The Supreme Court Wednesday knocked down aggregate limits on contributions in federal elections. Since 1974, campaign-finance law had limited contributions to individual candidates and formal party organizations, and had placed a cap on total giving to candidate and party organization contributions. The decision in McCutcheon v. Federal Election Commission eliminates that cap on total donations.
Questions and answers about it ...
Q: Does this let big money into politics?
A: Don't be silly. Didn't you see the "Sheldon primary" last week, in which Republican presidential candidates traveled to Las Vegas to grovel before Sheldon Adelson, a gambling magnate who spent tens of millions of dollars on the 2012 election? Big money has long had a place within the current campaign-finance regime (and, yes, before Citizens United, too).
Q: So what's the big deal, then?
A: Forty years ago, the Supreme Court drew a distinction between direct spending on elections, which was protected as free speech, and contributions to candidates, which could be regulated. This decision appears to signal the beginning of the end for that distinction. That could lead to big changes in elections and in the parties.
Q: OK. What does that mean for the 2014 and 2016 elections?
A: Probably not much. For now, the contribution limits to individual candidates and formal party organizations are intact. It may mean that some money that would have gone to independent expenditures now moves to candidates and party organizations. It's unlikely to mean more money in the system in general, or more influence for big money as opposed to smaller donors (or non-donors, for that matter).
Q: More money for parties? Isn't that a good thing?
A: It's complicated. The parties have adapted to the regime that limited contributions to formal party organizations by forming quasi-party alternatives that count as "independent" but really function as party components. That had some disadvantages for party strength (stability and coordination are more difficult). But it also probably has had some advantages (it has helped fight the tendency of parties to grow bureaucratic). McCutcheon could lead to multiple formal party organizations, instead of multiple "nonparty" parties.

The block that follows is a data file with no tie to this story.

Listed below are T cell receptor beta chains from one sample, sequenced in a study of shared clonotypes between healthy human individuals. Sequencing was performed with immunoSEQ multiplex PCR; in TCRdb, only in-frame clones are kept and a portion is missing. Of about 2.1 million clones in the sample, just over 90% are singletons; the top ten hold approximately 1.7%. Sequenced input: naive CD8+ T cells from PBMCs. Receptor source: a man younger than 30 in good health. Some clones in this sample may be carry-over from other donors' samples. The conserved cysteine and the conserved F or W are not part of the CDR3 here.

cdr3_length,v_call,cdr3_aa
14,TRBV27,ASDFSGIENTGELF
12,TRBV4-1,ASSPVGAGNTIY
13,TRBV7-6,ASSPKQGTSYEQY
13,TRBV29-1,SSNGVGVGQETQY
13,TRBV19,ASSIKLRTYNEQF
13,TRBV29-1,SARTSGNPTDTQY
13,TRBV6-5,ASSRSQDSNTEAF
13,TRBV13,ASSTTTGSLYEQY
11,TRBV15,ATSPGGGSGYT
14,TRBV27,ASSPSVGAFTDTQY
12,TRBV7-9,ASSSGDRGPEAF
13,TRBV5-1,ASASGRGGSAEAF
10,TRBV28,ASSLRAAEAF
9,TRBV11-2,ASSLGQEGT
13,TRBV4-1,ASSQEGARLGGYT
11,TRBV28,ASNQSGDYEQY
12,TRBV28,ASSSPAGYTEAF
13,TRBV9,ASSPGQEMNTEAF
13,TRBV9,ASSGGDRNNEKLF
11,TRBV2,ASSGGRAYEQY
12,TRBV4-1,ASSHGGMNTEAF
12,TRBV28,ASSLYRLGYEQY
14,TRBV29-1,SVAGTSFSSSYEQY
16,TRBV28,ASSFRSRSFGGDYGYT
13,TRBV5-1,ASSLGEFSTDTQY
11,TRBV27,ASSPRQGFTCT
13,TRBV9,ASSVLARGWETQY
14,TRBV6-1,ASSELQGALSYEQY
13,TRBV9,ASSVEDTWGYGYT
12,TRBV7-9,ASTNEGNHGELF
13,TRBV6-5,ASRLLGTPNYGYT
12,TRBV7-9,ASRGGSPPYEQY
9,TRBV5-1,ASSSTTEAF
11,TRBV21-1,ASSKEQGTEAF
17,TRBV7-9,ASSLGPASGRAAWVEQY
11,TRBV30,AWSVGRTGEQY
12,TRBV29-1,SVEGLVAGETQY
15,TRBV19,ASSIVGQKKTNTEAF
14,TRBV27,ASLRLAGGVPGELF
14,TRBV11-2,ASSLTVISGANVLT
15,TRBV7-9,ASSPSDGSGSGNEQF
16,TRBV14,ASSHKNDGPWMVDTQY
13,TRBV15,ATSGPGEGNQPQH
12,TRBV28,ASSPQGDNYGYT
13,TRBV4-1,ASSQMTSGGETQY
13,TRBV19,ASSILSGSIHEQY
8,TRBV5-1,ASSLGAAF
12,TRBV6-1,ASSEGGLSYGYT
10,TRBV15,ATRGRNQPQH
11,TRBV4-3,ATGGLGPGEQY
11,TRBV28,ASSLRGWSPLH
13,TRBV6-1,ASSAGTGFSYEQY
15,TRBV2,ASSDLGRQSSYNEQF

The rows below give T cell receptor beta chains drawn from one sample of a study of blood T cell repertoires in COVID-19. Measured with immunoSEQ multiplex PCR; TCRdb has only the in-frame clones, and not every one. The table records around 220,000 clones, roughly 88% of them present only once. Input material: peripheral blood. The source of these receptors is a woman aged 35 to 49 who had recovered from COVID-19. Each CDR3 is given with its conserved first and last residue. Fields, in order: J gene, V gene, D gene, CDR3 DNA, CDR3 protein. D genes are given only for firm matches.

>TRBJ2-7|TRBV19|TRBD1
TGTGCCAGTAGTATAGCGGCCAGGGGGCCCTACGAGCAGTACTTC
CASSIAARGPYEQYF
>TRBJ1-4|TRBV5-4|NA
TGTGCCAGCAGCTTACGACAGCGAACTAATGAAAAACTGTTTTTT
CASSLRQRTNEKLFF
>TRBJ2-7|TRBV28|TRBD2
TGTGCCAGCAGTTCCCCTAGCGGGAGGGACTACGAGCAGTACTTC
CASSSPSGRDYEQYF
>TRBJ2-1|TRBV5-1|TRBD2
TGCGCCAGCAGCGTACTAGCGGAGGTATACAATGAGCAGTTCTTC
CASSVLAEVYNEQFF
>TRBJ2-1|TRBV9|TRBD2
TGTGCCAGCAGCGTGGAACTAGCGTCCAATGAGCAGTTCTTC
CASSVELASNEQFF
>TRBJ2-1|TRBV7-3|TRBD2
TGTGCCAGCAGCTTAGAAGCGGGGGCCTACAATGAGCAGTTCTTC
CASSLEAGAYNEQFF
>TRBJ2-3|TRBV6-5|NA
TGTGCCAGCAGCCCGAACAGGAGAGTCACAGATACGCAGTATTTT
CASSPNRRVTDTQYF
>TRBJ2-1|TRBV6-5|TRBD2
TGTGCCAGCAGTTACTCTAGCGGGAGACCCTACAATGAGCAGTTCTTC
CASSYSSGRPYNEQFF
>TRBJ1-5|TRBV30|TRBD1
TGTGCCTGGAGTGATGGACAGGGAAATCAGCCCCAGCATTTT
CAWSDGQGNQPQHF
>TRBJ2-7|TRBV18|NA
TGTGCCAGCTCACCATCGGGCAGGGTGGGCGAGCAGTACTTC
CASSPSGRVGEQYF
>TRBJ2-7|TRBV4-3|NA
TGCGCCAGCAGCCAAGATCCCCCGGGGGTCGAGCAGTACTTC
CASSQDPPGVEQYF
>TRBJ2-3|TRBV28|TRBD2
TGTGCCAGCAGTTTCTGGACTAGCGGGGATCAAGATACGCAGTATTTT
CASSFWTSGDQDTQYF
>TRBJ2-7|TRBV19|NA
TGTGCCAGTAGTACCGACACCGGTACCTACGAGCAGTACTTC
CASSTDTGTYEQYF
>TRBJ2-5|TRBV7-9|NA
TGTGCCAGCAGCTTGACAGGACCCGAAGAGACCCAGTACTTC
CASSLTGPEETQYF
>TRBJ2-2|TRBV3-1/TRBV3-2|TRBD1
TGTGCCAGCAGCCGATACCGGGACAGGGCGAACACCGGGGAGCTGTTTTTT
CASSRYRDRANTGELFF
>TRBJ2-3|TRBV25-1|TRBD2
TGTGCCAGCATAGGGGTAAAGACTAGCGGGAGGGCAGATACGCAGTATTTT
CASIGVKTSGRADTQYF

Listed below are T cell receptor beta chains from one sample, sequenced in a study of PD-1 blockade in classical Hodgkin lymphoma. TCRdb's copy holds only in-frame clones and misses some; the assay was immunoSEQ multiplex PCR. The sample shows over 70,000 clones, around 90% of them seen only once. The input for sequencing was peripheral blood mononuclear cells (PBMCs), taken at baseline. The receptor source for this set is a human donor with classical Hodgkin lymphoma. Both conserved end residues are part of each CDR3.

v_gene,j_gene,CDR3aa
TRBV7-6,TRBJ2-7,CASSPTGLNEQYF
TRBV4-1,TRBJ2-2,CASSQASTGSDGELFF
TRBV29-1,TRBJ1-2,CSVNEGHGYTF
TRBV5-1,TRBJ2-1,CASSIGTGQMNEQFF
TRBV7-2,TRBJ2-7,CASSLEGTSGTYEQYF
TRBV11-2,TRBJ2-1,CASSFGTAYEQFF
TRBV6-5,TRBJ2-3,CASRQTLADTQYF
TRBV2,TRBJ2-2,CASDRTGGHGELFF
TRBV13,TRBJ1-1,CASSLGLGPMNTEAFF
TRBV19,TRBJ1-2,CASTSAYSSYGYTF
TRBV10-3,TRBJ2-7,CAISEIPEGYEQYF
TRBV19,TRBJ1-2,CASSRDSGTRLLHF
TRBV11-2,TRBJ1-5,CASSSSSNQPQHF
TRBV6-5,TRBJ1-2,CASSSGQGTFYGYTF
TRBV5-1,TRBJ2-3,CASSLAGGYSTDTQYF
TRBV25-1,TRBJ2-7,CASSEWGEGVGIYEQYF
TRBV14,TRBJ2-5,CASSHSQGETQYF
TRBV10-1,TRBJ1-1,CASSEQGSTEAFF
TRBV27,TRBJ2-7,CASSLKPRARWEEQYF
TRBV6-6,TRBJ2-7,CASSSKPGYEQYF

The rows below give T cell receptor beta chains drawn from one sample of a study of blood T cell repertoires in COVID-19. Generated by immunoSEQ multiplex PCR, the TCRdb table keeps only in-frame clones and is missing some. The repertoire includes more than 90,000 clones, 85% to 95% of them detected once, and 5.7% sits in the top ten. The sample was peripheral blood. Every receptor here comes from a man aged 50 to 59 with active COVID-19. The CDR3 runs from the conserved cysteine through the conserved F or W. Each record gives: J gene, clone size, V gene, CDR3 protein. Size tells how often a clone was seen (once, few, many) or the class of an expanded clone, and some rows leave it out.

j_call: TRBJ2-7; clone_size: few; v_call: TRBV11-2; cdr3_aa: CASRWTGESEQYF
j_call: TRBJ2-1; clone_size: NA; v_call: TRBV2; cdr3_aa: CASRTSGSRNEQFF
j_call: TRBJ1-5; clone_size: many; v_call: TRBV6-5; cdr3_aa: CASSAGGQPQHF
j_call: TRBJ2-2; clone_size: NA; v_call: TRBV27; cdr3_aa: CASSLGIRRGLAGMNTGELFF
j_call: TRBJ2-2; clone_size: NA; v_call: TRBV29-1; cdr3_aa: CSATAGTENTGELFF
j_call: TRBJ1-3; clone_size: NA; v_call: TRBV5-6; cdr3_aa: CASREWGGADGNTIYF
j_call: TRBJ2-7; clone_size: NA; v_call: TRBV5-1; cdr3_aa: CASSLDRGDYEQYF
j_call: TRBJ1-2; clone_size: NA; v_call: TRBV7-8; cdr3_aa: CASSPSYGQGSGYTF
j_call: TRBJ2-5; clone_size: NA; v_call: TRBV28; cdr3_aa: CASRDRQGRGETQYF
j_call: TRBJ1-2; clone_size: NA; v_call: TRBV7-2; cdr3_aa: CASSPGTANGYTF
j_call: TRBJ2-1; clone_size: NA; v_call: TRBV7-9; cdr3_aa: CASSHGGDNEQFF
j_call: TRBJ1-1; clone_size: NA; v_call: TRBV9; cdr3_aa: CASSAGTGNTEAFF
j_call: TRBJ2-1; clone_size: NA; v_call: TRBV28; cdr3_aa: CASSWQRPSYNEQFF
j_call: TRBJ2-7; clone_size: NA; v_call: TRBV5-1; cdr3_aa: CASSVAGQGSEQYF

Q: Liberals have turned up the outrage to 11 over this. Are they wrong?
A: I'd put it this way. Since the landmark Buckley v. Valeo campaign-finance decision in 1976, we've been living with the fudge that expenditures are protected by the First Amendment and contributions are not. Virtually no one believes the First Amendment really makes that distinction. Good-government liberals (and good-government conservatives, a group that has shrunk to John McCain) wanted to resolve that unprincipled compromise by limiting all money in politics. They've been upset every time the expenditures side gets more entrenched. But if the court continues on this path, the distinction may eventually be resolved in favor of speech (or, to put it the other way, in favor of big money). Rick Hasen said a while ago that McCutcheon could have "enormous symbolic significance," and I think that's correct.
Q: But you're not a Goo Goo. So do you have any worries about the Roberts court's handling of campaign-finance cases?
A: A few, beyond my general feeling that keeping the expenditure/contribution fudge in place wasn't hurting anyone, though if it had to fall, I think that the First Amendment demands that it falls in the direction the Supremes have taken.
If contribution limits on candidates are eliminated, candidates and big-money donors might bypass the parties altogether. The main thing preventing that from happening would be the strength of the party network. If most of what's happening in politics, including money, is fully absorbed within the parties (as I believe it has been for the last 20 years or so), then parties could still compete against entrepreneurial candidates who attempt to put together their own partisan funding streams. That's what has occurred with the presidential campaigns over the last several cycles. More broadly, while parties are likely to thrive under the emerging campaign-finance regime, it's never clear exactly how they will adapt, and not all adaptations are equally healthy.
My other concerns are less practical, because they center on introducing (partial) public financing. That won't happen, and certainly not at the national level. In any case, the Supreme Court would find a way to knock it out. I also worry that the current court could move against full and meaningful disclosure ... this case is actually probably good for disclosure, but I do worry about that in the future.
Jonathan Bernstein covers U.S. politics for Bloomberg View. He is co-editor of "The Making of the Presidential Candidates 2012."